But your movie ‘Arisan!’ was a hit.

Yes. It was unexpected. Maybe it was a little bit like Slumdog. Everyone told me the market was not ready for a movie like that. There was neither sponsorship nor marketing. It relied on word of mouth, but apparently our public was ready.

But the ones ready were only in Jakarta and Bandung. Other areas were very quiet, and people were accusing me of promoting same-sex relationships. The good thing was the ticket price in Jakarta was higher, so selling half the volume generated the same profit. On average, we broke even.

You said it was easier to get investors after the boom of ‘Arisan! Is that true?

That’s true. There are a few who are angel investors, who believe in you and your idealism and support you no matter what. They are mostly businesspeople who like arts or movies. They run other types of businesses and have extra cash.

But most investors are purely doing business, so it must at least break even. They may think that because of the success of Arisan! all films I make will be successful. But that is not always true.

There is another type of investor, we call them ambitious investors. They may want to look cool by investing in films.

In any case, I don’t want any investor telling me what to do. If you believe in me, just leave everything to me.

Why do your films talk about the little people and women?

Because I am also a writer. I write and I look at what is around me, the social issues in Indonesia. Once we see reality, we can’t think about ratings anymore.

Gender issues are not well exposed. Even when there are movies about women, they are made from men’s perspectives. If a movie has a woman in the lead role, it does not automatically mean that it is about gender equality. There are a lot of stereotypes about woman.

Do you get positive responses?

There was a lot after Arisan! and Berbagi Suami. Many people told me their stories. I didn’t know if I was a psychologist or a filmmaker. But when people opened up to me, it was priceless. Some told me it gave them the courage to open up to their families about their sexual orientation. Some said they realized polygamy was not good for them and they wanted to get away from their partners.

At least, they see something, they can think about it and they can relate it to their personal lives. It was not my aim before I made the movie and it was unexpected, but it was a blessing.

Do you get hate mail too?

Yes. I think there is as much as the positive sort. They told me I promoted homosexuality and that I had sinned. It got me thinking, “Am I really going to hell?” But, what the hell (she said, while waving).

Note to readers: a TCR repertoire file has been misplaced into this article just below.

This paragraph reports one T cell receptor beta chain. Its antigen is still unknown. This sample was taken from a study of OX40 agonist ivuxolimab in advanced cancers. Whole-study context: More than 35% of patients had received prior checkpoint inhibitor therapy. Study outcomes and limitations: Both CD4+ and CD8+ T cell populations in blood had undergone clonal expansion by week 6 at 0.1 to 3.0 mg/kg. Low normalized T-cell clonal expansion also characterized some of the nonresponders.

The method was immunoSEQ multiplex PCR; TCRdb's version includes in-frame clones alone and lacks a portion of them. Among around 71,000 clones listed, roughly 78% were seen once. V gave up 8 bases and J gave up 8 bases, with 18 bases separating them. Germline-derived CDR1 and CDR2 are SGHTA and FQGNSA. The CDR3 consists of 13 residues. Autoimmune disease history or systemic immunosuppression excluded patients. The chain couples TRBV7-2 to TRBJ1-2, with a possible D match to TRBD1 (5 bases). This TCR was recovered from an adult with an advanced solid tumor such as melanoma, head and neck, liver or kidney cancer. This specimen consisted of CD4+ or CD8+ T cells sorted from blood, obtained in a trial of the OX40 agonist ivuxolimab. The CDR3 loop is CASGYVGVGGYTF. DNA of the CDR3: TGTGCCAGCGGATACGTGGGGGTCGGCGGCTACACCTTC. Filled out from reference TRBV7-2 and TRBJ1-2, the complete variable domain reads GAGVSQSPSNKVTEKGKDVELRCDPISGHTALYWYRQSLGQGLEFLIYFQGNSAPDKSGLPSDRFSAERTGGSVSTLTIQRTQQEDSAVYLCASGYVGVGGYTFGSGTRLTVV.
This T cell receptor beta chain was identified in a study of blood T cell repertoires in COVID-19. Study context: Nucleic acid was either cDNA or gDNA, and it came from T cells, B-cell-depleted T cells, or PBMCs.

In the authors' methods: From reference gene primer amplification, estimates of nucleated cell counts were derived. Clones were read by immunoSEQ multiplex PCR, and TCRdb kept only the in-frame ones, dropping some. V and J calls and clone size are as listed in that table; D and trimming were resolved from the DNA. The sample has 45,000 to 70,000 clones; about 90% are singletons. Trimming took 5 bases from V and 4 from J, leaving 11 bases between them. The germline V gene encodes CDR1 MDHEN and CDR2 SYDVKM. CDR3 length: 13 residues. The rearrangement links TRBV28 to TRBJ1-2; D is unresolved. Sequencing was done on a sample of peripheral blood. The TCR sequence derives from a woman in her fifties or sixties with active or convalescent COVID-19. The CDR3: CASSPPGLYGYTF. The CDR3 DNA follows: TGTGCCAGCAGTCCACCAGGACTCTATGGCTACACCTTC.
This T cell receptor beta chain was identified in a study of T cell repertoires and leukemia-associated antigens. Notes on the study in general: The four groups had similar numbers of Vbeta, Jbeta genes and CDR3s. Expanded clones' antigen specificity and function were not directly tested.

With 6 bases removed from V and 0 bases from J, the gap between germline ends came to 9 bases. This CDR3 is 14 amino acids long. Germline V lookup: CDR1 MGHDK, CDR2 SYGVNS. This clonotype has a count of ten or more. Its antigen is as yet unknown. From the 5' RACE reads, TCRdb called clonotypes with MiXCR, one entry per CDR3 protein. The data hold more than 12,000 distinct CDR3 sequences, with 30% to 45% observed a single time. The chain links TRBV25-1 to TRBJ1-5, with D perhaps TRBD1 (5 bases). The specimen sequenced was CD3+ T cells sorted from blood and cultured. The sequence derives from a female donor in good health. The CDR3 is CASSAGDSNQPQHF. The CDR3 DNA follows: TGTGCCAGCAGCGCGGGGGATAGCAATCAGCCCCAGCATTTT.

Once, when I was promoting Berbagi Suami in Makasar, all the callers were male and all blamed me, saying that I was antipolygamy. They argued that it was permitted by Islam; they thought I did not research it. Before I made the movie I consulted with an Islamic feminist, Musdah Mulia, who knows the verses.

If we look at the Koran closely, the verse said “if only you can be fair”. But who can measure whether love is fair?

With the anti-pornography law, is there extra pressure?

Yes. Very much so. From the censorship institution and public organizations.
It is difficult because when I make movies I include people of different sexual orientations.

For me, film is a description of social reality. In my social realm, there are homosexuals, there are Indonesian Chinese, Indonesian Indian. I meet a mix of people. Why should I only tell a story about mainstream people, mainstream religion, mainstream sexual preference?
I will still include them, but I don’t know what will happen to them (the scenes).

In Pertaruhan, for example, there was a lesbian couple who wanted to check themselves at the doctor’s. Those scenes were heavily cut, but luckily, there are still some scenes left.

Will you do self-censorship to avoid the movie being cut?

No way. If they want to do it, they do it. I still have the full version. The DVDs all are censored versions but if we hold a private screening for discussion, then we still put on the full version.
I still consider myself an independent filmmaker. As long as our idealism is there and we do not compromise it to the demands of investors, theaters and even the public, we are independent.

There is nothing that can intervene in our work, except, of course, censorship, which we have to just accept.